Takashi Homma is a Japanese photographer. His monograph, Tokyo Suburbia (Korinsha,1998) won the Kimura Ihei Award in 1999.
Publisher: Mack Books
Size: 240 cm x 315 mm
112 pages, 62 colour plates
Signed copies, 2nd printing
Known for his haunting portraits of solitary Americans in Sleeping by the Mississippi and Broken Manual, Alec Soth has recently turned his lens toward community life in the country. To aid in his search, Soth assumed the increasingly obsolescent role of community newspaper reporter. From 2012-2014, Soth traveled state by state while working on his self-published newspaper, The LBM Dispatch, as well as on assignment for the New York Times and others. From upstate New York to Silicon Valley, Soth attended hundreds of meetings, dances, festivals and communal gatherings in search of human interaction in an era of virtual social networks.
With Songbook, Soth has stripped these pictures of their news context in order to highlight the longing for connection at their root. Fragmentary, funny and sad, Songbook is a lyrical depiction of the tension between American individualism and the desire to be united.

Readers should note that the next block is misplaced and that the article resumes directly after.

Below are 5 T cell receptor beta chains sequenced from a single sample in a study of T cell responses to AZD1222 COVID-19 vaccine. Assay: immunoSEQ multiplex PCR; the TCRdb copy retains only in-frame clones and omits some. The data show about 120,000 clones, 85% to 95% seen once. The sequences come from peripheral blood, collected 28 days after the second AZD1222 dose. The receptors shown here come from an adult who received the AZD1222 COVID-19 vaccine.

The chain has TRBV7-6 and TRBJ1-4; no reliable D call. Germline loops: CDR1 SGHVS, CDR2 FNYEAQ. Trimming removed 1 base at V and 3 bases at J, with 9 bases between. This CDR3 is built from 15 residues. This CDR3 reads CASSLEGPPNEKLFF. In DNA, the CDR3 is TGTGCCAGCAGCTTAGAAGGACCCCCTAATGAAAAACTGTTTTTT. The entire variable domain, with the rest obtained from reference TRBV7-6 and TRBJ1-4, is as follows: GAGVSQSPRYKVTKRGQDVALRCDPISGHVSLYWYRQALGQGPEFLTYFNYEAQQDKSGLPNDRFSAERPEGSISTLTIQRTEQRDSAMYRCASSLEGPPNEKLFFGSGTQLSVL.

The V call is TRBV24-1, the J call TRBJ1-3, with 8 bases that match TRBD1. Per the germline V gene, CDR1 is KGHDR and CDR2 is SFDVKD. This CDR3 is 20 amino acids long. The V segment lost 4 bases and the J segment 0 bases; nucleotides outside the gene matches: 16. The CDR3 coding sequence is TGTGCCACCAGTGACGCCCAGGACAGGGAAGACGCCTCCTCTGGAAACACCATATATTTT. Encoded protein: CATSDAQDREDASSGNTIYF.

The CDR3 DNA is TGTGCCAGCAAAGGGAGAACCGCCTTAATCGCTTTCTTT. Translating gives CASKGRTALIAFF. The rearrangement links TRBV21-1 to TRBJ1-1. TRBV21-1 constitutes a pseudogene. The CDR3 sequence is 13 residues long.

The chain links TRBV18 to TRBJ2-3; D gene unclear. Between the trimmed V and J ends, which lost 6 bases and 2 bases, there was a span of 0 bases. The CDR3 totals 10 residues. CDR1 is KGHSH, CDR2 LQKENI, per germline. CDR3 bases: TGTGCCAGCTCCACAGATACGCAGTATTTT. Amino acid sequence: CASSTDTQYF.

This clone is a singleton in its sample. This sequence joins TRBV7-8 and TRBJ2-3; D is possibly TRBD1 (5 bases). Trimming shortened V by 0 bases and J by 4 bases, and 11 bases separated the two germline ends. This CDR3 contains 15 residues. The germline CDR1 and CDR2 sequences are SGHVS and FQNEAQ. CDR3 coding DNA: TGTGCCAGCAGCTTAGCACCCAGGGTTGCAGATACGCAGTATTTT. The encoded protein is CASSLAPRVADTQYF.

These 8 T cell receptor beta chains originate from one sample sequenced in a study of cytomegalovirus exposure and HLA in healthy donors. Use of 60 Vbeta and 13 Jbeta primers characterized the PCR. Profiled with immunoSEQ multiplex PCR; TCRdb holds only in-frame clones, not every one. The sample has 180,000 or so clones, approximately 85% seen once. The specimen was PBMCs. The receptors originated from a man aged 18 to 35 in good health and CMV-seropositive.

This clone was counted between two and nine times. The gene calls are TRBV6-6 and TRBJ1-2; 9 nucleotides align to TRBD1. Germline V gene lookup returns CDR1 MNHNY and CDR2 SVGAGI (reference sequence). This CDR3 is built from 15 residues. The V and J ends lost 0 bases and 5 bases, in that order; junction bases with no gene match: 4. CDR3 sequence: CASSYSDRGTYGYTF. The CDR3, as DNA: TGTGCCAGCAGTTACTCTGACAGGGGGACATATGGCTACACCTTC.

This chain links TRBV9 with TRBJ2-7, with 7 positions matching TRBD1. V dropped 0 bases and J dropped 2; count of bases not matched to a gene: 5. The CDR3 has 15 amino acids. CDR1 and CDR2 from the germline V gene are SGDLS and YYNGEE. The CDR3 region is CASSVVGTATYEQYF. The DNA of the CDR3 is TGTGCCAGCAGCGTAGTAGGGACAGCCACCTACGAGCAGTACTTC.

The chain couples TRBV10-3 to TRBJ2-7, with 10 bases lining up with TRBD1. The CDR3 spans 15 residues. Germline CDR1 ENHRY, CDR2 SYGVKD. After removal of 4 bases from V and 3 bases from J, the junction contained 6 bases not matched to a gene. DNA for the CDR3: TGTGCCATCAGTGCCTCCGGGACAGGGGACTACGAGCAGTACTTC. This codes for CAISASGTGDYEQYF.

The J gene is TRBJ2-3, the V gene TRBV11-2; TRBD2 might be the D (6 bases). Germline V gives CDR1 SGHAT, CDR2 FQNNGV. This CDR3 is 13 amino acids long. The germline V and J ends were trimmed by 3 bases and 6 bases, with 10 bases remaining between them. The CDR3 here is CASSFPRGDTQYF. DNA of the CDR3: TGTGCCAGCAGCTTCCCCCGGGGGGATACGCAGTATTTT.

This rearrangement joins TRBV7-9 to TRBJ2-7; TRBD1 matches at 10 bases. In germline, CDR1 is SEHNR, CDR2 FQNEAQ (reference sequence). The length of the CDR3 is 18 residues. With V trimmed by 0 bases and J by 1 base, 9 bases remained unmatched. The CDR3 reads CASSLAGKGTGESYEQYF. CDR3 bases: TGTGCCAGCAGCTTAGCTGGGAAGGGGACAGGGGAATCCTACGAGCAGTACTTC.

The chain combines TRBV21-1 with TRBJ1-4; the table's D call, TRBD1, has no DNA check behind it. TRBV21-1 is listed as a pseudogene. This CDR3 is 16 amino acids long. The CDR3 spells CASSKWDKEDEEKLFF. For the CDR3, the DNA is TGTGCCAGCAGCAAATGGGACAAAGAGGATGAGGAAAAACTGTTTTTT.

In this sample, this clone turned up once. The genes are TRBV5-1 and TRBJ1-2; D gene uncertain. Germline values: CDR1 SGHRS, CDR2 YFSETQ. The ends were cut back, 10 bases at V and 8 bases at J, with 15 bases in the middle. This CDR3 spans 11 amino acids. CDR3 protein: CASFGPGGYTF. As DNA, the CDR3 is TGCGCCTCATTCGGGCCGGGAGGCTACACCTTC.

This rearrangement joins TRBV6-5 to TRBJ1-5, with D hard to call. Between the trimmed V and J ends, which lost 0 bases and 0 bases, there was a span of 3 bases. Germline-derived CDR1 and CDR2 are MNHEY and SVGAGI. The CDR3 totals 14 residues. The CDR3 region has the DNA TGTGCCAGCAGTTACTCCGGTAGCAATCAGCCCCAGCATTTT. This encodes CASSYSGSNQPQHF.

Publisher: Mack Books
Size: 285 cm x 273 mm
144 pages, 75 tritone plates
Overseas deliveries Please note that, as this is an extremely heavy item, overseas postage will be charged at three times our standard rates.
SHIPPING OCTOBER 2014. Nazraeli Press is thrilled to announce Michael Kenna’s long-anticipated monograph on France. Kenna first visited France in 1973 and has been photographing there since the early 1980s. He has produced thousands of photographs on subjects such as Mont St Michel, Le Notre’s Gardens, the Calais Lace Factories and Chateau Lafite Rothschild. France encompasses work from these projects and many others. Comprising 275 duotone plates, this gorgeous new book was edited by the artist himself, who selected both well-known and previously unpublished material from his own archive. It coincides with an exhibition of his Paris studies at Le Musée Carnavalet opening October 2014.